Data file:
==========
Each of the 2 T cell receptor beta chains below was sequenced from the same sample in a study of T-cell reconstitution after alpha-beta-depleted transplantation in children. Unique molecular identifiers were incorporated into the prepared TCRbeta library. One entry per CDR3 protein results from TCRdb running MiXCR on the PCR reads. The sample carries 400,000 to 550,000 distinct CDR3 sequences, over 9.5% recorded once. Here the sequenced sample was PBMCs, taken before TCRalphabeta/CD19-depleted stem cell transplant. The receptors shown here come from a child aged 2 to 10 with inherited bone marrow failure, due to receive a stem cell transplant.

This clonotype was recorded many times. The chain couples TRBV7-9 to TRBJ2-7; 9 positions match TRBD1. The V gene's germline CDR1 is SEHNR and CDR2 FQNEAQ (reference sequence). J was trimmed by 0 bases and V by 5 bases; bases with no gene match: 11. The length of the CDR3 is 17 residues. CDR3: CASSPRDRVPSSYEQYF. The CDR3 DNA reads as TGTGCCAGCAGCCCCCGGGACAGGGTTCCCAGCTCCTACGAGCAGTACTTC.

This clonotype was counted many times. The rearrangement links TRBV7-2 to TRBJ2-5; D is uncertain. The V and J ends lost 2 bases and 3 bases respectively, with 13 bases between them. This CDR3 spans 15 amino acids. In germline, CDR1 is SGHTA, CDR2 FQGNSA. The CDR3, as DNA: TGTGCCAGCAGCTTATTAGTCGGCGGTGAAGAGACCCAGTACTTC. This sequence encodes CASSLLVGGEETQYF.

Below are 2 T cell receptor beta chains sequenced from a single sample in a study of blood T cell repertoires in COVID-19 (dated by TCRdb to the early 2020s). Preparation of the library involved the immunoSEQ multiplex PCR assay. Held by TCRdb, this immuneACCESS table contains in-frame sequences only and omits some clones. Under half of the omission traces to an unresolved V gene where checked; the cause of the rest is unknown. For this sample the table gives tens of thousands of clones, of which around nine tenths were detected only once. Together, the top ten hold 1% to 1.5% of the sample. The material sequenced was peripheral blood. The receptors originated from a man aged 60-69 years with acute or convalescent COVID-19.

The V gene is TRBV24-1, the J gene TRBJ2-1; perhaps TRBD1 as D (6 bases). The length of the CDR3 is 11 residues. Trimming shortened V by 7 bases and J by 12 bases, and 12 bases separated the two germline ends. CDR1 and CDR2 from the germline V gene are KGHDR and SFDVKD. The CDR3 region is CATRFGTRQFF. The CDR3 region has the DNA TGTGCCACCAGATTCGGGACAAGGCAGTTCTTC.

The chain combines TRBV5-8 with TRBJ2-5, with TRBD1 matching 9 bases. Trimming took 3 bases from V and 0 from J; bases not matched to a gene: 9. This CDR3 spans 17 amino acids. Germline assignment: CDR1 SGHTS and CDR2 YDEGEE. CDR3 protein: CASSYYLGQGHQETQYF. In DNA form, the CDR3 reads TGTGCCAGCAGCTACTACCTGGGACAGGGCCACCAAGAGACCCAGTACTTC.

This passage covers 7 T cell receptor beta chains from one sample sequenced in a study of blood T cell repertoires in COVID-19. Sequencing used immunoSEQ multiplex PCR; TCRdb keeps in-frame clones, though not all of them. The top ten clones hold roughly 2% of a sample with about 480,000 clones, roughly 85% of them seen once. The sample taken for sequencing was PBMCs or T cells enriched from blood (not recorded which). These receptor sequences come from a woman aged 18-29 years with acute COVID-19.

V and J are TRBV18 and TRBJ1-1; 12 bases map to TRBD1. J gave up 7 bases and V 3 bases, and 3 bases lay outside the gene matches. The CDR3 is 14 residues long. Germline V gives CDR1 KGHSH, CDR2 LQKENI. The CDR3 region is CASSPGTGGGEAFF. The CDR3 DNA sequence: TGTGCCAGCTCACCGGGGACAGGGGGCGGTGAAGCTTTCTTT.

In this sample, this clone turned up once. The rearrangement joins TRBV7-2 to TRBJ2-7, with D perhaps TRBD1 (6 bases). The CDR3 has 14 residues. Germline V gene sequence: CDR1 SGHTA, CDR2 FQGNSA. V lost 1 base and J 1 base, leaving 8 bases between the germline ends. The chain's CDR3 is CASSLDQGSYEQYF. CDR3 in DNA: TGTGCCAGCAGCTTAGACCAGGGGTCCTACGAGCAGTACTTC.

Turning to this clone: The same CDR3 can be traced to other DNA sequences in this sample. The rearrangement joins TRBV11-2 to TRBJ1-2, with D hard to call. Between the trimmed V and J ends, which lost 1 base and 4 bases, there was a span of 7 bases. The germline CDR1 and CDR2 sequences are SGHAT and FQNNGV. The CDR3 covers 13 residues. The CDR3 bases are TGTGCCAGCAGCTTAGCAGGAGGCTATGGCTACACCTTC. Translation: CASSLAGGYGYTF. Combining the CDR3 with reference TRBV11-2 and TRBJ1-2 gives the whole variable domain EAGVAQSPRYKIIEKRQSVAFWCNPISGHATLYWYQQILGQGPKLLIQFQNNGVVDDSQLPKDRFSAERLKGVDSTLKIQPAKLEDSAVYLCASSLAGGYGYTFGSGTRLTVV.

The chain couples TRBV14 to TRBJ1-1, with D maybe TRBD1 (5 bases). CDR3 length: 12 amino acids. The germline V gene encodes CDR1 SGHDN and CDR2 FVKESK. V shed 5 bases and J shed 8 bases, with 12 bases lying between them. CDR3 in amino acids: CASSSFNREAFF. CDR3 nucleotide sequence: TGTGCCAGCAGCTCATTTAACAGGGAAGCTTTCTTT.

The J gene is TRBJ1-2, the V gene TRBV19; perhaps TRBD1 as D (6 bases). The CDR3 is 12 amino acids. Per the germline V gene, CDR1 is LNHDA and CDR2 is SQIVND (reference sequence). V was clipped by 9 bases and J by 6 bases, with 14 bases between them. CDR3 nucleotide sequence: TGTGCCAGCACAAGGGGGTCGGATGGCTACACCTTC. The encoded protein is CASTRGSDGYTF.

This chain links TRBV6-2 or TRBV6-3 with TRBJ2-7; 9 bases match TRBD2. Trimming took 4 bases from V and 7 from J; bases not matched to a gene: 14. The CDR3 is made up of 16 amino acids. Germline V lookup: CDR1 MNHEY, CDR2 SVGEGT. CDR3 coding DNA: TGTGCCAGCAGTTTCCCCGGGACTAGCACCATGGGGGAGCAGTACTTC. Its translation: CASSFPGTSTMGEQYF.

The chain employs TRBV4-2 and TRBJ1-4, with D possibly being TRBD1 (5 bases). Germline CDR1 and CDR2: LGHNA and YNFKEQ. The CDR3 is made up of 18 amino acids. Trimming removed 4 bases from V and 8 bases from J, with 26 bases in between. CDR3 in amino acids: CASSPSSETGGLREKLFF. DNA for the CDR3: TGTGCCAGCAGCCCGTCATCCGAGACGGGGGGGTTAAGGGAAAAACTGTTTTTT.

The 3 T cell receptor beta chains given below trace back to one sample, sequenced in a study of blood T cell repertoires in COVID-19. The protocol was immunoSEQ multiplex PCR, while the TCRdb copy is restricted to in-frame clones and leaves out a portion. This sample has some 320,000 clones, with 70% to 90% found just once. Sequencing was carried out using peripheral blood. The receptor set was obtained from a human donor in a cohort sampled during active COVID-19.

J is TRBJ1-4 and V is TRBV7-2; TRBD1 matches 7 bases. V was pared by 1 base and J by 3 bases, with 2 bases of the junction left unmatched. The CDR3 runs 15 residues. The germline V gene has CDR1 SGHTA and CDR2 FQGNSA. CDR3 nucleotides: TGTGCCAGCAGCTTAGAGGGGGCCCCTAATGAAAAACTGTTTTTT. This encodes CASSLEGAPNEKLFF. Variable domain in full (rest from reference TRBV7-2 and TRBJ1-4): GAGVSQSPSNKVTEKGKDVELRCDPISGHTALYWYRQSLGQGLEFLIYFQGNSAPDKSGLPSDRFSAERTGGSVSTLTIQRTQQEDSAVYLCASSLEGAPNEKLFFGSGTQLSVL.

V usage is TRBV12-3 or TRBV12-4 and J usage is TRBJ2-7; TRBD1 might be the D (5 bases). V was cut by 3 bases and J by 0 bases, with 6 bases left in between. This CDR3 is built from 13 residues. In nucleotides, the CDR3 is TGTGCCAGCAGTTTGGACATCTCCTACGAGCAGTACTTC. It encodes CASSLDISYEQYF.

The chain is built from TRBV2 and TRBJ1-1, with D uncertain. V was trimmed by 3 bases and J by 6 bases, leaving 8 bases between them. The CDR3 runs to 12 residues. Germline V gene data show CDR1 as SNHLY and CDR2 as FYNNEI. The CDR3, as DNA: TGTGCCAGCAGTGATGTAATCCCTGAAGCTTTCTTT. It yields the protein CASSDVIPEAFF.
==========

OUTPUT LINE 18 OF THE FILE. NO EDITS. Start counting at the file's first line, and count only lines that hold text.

The chain is built from TRBV2 and TRBJ1-1, with D uncertain. V was trimmed by 3 bases and J by 6 bases, leaving 8 bases between them. The CDR3 runs to 12 residues. Germline V gene data show CDR1 as SNHLY and CDR2 as FYNNEI. The CDR3, as DNA: TGTGCCAGCAGTGATGTAATCCCTGAAGCTTTCTTT. It yields the protein CASSDVIPEAFF.